10 Facts About Archduke Franz Ferdinand

Gabrielle Kramer

4 mins

28 Jun 2018

The causes of World War One are the subject of much debate. But every discussion on the topic undoubtedly includes one incident: the assassination of the Archduke Franz Ferdinand.

A member of the Habsburg family, Franz Ferdinand was the heir presumptive of the Austro-Hungarian Empire when he was killed on 28 June 1914 in Sarajevo. Here are 10 facts about him.

1. He began his military career aged just 12

It was standard for young Habsburg men to have military careers. Franz began his at the age of 12 when he entered the Austro-Hungarian Army. After becoming a major general in 1894, he was then appointed an admiral of the Austro-Hungarian Navy in 1902 and made inspector general of the Armed Forces in 1913.

It was this latter role that brought him to Bosnia in June 1914.

2. He came from an old European family

The Habsburg family originated in modern-day Switzerland. The earliest known ancestor of the Habsburgs is Guntram the Rich, who lived during the 10th century.

At the time of Franz Ferdinand, the Habsburgs were rulers of Austria-Hungary, the Holy Roman Empire, Spain and Mexico. And Franz was not the only one of his contemporaries to be assassinated: Empress Elizabeth of Austria-Hungary and Emperor Maximilian of Mexico were also killed.

3. He married for love

Sophie was not considered suitable to be a Habsburg bride.

Franz fell in love with Countess Sophie Chotek, a Czech noblewoman who was the lady-in-waiting to Archduchess Isabella. But the couple were not allowed to marry initially because of Sophie’s family; a proper Habsburg bride would be from a reigning – or formerly reigning – aristocratic European family, and Sophie wasn’t.

Upon learning of the relationship, the Austro-Hungarian emperor, Franz Joseph, refused to give his permission for the marriage. Franz and Sophie were eventually allowed to marry on 1 July 1900 but only after giving up their children’s rights to the throne.

The couple had three children: Sophie, Maximilian and Ernst.

4. He was not the original heir presumptive

Franz Ferdinand was only the nephew of Emperor Franz Joseph. But when Franz Ferdinand’s cousin Crown Prince Rudolf committed suicide in 1889, his father, Karl Ludwig, became heir to the empire. And when Karl died of typhoid fever in 1896, Franz was seen as next in line.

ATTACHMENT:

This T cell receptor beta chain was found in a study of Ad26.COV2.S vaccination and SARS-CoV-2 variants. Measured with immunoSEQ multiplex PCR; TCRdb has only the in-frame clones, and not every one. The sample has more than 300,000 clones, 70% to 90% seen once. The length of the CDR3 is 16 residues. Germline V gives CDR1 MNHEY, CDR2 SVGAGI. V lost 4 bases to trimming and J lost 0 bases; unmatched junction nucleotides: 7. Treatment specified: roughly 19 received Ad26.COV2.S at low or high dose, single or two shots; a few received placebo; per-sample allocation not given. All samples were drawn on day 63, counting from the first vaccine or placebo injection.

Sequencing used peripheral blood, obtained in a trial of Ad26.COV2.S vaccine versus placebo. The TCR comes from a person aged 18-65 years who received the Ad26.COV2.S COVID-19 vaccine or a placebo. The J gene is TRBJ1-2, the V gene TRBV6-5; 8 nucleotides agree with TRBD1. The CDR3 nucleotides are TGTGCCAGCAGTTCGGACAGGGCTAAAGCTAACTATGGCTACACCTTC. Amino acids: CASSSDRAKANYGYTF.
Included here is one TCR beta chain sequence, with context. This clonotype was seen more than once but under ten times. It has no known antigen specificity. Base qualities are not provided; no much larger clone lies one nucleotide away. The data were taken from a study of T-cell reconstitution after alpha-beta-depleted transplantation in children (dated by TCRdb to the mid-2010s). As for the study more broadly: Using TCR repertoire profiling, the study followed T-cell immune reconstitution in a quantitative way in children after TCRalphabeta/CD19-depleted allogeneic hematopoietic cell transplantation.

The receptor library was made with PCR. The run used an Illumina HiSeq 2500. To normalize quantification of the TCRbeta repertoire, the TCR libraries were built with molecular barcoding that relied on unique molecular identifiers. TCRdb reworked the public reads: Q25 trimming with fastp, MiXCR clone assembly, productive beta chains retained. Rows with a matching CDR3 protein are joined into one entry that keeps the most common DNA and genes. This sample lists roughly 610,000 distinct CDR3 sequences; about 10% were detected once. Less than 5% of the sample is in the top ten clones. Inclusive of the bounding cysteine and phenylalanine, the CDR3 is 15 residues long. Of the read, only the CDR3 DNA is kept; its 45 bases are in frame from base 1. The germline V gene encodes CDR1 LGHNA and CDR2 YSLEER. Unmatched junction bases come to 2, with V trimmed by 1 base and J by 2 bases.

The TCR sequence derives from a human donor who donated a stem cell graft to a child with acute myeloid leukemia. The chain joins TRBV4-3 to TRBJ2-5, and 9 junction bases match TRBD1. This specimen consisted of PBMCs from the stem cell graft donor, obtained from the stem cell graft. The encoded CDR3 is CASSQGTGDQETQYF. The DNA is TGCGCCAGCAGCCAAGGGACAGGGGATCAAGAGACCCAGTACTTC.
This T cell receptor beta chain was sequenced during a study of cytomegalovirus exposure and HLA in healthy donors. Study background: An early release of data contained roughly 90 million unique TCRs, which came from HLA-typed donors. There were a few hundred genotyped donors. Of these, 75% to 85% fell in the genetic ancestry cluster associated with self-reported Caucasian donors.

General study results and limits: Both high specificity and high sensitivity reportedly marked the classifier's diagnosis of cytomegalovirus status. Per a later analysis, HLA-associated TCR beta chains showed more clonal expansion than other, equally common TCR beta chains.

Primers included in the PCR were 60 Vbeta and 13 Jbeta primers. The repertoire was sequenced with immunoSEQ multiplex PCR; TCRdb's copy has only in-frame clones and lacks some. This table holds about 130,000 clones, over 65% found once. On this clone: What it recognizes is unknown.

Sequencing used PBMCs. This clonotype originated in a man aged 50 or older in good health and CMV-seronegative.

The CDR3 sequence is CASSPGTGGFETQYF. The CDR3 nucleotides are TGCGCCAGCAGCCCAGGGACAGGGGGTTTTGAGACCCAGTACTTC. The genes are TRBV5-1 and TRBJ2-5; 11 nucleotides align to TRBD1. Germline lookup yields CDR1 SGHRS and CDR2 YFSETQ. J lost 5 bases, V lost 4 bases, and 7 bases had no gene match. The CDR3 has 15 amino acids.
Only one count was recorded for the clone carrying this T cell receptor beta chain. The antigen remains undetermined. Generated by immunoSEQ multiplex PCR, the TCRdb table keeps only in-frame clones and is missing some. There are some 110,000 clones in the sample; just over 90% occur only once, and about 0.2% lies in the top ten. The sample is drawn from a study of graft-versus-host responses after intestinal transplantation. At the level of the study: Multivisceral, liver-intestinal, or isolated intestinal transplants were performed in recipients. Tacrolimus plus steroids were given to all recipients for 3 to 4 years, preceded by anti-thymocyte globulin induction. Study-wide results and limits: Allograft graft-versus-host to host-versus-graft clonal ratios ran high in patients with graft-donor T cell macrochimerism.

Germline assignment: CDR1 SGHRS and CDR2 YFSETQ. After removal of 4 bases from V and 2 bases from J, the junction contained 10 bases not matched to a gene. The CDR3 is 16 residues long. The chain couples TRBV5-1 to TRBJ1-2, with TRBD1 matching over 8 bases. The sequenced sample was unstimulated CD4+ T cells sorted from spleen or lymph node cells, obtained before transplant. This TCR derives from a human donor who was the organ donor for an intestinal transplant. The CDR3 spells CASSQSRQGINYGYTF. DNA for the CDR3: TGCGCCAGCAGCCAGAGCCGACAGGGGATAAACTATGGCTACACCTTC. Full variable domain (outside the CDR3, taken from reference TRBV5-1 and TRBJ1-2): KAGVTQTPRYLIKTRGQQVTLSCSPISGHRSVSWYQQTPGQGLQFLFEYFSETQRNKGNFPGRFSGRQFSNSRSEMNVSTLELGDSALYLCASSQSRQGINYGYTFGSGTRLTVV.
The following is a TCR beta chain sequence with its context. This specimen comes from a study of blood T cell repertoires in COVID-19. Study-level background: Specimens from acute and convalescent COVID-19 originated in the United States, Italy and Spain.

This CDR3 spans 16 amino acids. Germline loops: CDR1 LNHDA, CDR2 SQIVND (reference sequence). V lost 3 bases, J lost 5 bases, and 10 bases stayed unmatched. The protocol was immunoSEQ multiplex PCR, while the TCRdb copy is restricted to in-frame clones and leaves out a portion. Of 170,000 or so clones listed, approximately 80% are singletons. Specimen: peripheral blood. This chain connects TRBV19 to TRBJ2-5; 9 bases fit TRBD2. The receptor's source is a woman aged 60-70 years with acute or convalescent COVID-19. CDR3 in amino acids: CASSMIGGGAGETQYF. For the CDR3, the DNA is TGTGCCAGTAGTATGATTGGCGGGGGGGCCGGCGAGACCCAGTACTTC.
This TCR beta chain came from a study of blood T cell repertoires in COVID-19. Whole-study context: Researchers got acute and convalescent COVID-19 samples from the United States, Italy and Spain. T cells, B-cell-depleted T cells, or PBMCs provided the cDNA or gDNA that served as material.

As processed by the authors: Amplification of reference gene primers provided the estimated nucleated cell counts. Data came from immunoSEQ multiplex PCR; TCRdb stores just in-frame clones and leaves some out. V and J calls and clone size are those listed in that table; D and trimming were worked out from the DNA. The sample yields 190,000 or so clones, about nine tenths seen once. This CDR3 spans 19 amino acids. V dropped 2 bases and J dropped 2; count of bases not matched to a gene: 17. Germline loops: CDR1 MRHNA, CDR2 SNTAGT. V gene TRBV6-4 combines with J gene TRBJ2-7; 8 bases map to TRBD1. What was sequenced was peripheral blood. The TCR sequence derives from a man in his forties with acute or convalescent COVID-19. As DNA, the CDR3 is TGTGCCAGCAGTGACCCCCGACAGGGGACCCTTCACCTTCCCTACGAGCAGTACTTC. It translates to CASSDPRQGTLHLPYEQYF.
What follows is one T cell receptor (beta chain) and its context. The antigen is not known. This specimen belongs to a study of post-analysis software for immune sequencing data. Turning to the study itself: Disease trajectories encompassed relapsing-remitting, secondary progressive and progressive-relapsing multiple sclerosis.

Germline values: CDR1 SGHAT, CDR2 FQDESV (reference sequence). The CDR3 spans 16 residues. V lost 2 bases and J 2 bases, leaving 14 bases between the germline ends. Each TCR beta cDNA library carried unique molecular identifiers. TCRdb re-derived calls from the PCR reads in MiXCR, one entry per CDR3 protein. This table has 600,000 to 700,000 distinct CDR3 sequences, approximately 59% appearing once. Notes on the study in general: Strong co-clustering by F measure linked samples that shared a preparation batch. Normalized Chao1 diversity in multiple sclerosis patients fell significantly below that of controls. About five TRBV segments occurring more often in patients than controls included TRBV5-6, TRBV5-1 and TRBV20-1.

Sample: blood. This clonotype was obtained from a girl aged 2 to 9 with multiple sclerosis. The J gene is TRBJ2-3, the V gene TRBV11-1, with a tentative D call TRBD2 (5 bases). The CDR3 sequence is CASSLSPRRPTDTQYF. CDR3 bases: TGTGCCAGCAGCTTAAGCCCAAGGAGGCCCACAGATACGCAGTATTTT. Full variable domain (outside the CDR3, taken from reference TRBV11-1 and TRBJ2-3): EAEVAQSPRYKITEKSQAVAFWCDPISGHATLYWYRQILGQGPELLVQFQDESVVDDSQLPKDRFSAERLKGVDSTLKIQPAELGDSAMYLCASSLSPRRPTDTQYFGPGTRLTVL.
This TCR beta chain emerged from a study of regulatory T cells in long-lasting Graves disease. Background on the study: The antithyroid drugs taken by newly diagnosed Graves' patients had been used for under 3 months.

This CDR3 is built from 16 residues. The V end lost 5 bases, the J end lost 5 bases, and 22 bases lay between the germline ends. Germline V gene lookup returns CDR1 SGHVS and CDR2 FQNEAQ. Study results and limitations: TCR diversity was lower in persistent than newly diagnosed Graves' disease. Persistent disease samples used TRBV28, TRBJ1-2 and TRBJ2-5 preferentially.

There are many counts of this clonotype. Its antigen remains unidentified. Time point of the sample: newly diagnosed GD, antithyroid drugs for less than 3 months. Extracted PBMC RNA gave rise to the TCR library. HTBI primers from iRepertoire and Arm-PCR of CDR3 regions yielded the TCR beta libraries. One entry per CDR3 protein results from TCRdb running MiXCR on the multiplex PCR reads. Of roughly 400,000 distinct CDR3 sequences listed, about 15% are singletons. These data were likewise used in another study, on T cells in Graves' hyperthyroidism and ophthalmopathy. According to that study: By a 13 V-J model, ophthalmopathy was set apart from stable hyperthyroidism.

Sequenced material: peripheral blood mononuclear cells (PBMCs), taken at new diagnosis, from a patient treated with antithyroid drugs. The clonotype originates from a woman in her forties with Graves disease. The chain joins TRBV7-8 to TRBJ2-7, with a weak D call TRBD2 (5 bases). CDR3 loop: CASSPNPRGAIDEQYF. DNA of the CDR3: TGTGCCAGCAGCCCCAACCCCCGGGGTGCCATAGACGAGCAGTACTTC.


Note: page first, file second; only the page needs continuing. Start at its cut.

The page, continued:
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5. He did not get along with his uncle

The two Franz’s did not agree on much. Tensions likely began with Franz Ferdinand’s marriage to Sophie, but their relationship became further strained when Franz Ferdinand proposed political reforms unpopular with his uncle and the court.

6. He wanted to restructure the empire

Once emperor, Franz intended to create a triple monarchy consisting of the Slavs, the Germans and the Magyars. This would give Slavs a voice in government which upset the political elite.

His second plan for reform was to create a federal government comprised of 16 states.

7. His assassination wasn’t entirely unexpected

Dr Leon von Bilinski. the Austrian minister of finance, had been warned of a plot to assassinate Franz by the Prime Minister of Serbia, Nikola Pašić. But no one took the warning seriously.

8. He was assassinated by a terrorist

Radical Yugoslavist and Pan-Serb nationalism were spreading throughout Bosnia and Herzegovina during the early 20th century. The Austro-Hungarian Empire had annexed the region from the Ottoman Empire in 1908 but many living there wanted independence.

One group calling for an end to Austro-Hungarian rule in Bosnia and Herzegovina was Youth Bosnia and it was a member of this group, Gavrilo Princip, who killed Franz Ferdinand and Sophie on 28 June 1914. When Princip and his accomplices were arrested they also implicated a secret Serbian military society called “Unification or Death”.

Popularly known as the “Black Hand”, this group was formed in 1911 by members of the Serbian army who wanted to unite all territories with a South Slavic majority that were not ruled by Serbia or Montenegro.

9. Two attempts to assassinate Franz were made on 28 June 1914

During the first attempt, one of Princip’s accomplices, a man named Nedeljko Čabrinović, threw a hand grenade at the archduke’s car. But the grenade bounced off the car and fell under the vehicle behind, injuring those inside.

After this first assassination attempt failed, plans were changed – both for the archduke and his assassins.

Instead of visiting a museum as scheduled, Franz decided to visit those injured in the first assassination attempt in hospital. But during the trip his driver took a wrong turn and the car had to be stopped and pushed back.

Princip, a 19-year-old student from Belgrade, happened to be sat at a cafe close to where the archduke’s car had taken a wrong turn.

Seeing his chance to kill Franz, he drew his pistol and fired two shots, hitting Sophie in the abdomen and Franz in the neck. He had intended to commit suicide following the assassination but was arrested and later sentenced to 20 years in prison.

Franz’s assassin served little of his sentence, however, dying of an illness just four years later.

10. His assassination was the catalyst for World War One

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Following Franz Ferdinand’s assassination, Austria-Hungary declared war on Serbia. In turn, Russia, as Serbia’s ally, declared war against Austria-Hungary. Germany joined alongside Austria-Hungary to put pressure on Russia.

Then, Germany declared war against France before invading Belgium in early August, bringing Britain into the war to defend Belgium. The incident was clearly a catalyst for a war that, on the surface at least, seemed inevitable.